One agent, which is widely investigated as an alternative substitute for management of neuropathic pain, is adenosine. Adenosine is an endogenous purine nucleoside that modulates many physiological processes through 4 different receptor subtypes: A1, A2A, A2B, and A3. Cellular signaling of adenosine A1 receptors has a modulatory effect on pain transmission at spinal cord level (6). In addition, A1 agonists are used to treat atrial arrhythmias, angina, type II diabetes, and chronic pain.
Adenosine receptors are abundant throughout the spinal column and previous studies have shown that neuropathic pain is usually accompanied by reducing levels of adenosine in the blood and cerebrospinal fluid (7, 8). According to these facts, this agent, hypothetically, can be used in the treatment of neuropathic pain by an epidural approach. The efficacy of systemic or intrathecal injection of adenosine has been the subject of a number of previous studies (9-11).
Despite today’s knowledge about the efficacy of intrathecal and systemic administration of adenosine in the management of neuropathic pain, the assessment of its epidural injection outcomes remains limited to case reports. This study aims at determining the efficacy and applicability of single epidural injection of adenosine on reducing neuropathic pain.
Before launching, this study was reviewed and approved by Mahak pediatric cancer treatment and research center’s ethics committee in Tehran, Iran and also was registered at the Iranian registry of clinical trials (IRCT) with the unique ID of IRCT2017031428878N1. A written consent form was obtained from all patients or parents/legal guardians of under-aged patients.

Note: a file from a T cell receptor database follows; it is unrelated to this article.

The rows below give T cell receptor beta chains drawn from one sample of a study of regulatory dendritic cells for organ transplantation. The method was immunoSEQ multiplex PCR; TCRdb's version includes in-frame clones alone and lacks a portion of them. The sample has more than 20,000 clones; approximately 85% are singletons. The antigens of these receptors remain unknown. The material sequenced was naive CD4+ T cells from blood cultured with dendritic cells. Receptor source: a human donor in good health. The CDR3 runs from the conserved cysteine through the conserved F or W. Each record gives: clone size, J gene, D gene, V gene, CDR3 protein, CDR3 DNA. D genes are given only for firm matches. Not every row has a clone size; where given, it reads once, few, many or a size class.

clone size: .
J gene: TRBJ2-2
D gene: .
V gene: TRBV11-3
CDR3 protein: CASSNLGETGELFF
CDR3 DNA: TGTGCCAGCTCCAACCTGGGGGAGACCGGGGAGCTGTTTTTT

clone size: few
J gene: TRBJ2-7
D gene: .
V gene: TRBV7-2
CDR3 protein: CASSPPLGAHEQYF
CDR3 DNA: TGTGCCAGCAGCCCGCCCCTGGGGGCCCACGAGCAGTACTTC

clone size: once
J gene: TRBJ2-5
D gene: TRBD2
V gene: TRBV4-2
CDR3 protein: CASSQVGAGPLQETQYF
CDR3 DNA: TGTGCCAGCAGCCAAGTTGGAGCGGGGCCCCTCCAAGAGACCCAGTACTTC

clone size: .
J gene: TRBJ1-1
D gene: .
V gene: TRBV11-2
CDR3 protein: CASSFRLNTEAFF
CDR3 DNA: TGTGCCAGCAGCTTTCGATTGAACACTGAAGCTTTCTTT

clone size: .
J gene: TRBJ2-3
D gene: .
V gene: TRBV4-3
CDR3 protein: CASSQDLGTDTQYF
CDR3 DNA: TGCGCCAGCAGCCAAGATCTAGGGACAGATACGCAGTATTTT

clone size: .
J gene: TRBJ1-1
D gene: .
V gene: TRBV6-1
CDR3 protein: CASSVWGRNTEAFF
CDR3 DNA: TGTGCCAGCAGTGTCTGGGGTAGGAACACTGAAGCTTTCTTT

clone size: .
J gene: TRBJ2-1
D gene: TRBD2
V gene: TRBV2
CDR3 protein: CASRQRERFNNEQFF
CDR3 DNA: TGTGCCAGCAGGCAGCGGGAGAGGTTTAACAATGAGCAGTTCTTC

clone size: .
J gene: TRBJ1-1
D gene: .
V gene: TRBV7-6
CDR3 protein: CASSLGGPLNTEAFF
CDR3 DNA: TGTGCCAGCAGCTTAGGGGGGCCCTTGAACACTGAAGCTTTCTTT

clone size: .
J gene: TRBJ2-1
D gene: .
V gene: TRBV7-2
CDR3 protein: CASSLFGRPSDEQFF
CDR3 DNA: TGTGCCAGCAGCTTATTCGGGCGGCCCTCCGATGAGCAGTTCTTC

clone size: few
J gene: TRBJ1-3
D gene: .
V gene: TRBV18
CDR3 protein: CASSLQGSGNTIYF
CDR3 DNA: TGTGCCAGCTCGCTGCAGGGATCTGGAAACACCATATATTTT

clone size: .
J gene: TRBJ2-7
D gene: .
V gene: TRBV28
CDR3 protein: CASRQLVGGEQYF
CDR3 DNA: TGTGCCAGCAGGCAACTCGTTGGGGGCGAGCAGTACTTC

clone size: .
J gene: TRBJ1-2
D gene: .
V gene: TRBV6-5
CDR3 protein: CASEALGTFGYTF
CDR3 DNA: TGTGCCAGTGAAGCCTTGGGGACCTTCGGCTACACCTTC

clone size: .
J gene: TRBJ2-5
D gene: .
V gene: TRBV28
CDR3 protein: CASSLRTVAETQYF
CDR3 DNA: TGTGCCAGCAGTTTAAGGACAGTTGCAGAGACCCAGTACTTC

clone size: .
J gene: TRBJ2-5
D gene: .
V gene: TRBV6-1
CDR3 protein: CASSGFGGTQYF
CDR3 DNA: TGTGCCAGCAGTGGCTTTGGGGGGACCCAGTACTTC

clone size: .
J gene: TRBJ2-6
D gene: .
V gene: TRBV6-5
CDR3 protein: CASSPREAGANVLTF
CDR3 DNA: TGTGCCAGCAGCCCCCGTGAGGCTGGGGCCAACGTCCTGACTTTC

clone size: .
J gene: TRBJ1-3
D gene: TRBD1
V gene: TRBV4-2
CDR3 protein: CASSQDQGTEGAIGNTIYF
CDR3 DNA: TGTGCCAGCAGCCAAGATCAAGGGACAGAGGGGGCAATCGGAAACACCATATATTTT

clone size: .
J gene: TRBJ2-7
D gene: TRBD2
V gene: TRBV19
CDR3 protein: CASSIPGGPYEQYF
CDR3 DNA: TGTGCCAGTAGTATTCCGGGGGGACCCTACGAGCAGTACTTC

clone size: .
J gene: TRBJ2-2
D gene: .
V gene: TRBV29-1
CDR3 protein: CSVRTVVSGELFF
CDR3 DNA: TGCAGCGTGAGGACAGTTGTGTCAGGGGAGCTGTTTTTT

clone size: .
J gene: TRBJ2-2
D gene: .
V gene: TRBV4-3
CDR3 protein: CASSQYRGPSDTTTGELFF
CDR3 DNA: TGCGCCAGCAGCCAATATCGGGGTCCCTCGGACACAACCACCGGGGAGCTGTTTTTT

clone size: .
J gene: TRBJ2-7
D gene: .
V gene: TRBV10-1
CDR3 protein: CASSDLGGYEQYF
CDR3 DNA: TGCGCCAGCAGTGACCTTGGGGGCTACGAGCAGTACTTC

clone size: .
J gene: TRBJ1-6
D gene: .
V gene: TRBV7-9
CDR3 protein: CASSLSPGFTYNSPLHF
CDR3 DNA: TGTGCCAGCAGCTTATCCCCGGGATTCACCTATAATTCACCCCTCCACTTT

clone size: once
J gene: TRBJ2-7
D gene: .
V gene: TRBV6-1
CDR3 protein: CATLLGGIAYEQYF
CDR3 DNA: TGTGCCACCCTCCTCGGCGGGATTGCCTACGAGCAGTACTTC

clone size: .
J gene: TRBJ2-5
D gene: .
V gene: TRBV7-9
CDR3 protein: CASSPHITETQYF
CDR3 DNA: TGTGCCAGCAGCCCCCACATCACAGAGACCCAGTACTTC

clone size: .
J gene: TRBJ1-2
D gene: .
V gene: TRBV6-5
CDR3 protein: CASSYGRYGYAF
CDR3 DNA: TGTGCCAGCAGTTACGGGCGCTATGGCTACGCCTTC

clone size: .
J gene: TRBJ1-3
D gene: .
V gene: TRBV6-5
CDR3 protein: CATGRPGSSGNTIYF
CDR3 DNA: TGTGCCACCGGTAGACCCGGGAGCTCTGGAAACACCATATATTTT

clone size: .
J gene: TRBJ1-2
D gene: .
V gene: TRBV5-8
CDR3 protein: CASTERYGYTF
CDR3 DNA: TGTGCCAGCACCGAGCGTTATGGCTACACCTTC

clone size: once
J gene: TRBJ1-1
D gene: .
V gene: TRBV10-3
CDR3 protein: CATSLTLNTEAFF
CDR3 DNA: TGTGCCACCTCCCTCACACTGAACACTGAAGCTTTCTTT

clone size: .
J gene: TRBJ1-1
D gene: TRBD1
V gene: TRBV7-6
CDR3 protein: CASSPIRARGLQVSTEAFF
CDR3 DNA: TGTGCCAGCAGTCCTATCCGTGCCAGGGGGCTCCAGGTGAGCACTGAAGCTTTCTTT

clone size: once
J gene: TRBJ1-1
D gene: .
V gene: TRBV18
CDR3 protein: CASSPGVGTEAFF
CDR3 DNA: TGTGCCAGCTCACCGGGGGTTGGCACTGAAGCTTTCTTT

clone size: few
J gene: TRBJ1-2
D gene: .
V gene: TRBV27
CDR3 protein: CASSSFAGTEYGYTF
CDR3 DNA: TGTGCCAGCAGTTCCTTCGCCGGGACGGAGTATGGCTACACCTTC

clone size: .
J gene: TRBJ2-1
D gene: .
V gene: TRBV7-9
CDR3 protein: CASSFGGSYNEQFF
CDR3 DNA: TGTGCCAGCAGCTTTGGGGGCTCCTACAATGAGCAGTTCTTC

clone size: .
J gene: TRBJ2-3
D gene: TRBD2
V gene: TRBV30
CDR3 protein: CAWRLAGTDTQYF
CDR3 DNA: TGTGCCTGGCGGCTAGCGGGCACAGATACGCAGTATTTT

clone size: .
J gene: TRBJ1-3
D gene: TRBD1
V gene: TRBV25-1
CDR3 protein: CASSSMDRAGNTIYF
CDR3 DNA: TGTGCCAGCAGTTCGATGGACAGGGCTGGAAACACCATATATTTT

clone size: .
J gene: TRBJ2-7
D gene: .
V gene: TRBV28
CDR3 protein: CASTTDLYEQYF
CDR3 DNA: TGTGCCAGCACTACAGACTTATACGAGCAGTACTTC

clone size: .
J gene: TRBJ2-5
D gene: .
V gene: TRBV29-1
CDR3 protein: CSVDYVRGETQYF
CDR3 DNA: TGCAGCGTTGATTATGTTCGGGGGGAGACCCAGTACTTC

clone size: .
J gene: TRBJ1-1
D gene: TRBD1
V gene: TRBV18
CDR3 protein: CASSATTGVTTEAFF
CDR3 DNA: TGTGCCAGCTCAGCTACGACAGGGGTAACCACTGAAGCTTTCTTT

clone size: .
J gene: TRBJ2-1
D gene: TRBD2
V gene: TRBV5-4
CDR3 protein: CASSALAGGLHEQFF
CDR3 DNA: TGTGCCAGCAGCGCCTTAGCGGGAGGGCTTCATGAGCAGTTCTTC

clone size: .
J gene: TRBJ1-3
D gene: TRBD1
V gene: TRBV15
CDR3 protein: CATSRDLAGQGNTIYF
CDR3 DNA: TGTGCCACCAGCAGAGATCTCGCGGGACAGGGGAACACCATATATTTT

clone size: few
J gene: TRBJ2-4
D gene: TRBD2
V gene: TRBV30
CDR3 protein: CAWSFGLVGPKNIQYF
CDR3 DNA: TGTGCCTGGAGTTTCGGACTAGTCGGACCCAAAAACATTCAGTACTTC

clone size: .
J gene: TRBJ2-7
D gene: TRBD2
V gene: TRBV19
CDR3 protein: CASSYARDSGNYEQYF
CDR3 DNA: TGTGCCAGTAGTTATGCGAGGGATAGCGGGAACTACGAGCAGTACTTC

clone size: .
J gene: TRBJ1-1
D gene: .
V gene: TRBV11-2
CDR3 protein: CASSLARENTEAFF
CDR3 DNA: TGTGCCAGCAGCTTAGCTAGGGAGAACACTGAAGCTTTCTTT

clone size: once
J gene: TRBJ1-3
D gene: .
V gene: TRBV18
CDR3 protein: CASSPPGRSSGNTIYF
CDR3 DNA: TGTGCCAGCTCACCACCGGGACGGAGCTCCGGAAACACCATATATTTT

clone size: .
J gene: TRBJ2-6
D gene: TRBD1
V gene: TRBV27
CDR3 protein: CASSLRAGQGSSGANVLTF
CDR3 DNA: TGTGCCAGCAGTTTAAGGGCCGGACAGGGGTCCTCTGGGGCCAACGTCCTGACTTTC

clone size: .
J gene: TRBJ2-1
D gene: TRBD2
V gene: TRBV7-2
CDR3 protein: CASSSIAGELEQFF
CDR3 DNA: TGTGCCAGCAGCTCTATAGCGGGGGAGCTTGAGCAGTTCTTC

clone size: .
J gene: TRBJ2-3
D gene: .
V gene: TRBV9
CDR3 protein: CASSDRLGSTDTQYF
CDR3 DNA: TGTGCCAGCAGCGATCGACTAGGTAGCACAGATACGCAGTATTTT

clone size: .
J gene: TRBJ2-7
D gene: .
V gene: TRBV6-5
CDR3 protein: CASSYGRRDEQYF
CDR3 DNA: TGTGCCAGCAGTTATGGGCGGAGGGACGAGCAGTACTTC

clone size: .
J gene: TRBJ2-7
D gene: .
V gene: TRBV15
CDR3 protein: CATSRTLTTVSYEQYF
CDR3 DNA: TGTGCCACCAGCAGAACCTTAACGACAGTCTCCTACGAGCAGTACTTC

From 121 admitted patients to MPCTRC pain clinic between 2013 and 2015, 88 eligible patients were selected according to inclusion and exclusion criteria. Inclusion criteria encompassed with the presence of chronic neuropathic pain diagnosed by Douleur Neuropathique 4 questions (DN4) neuropathic pain diagnostic questionnaire and failure to provide adequate pain relief with conventional treatments. Also the patients with the confirmed diagnosis of primitive neuroectodermal tumor (PNET), and patients between 12 and 22 years were excluded.
The exclusion criteria in the study were the existence of extensive metastatic disease and withdrawal of the treatment. The patients with any of the following disorders were also excluded: second- or third-degree heart block (without a pacemaker), sick sinus syndrome (without a pacemaker), long QT syndrome, severe hypotension, decompensated heart failure, asthma, poison/drug-induced tachycardia, cauda equine syndrome, anticoagulation, coagulopathy, suspected local or systemic infection, hypovolemia, and any anatomical deformity interfering with the procedure.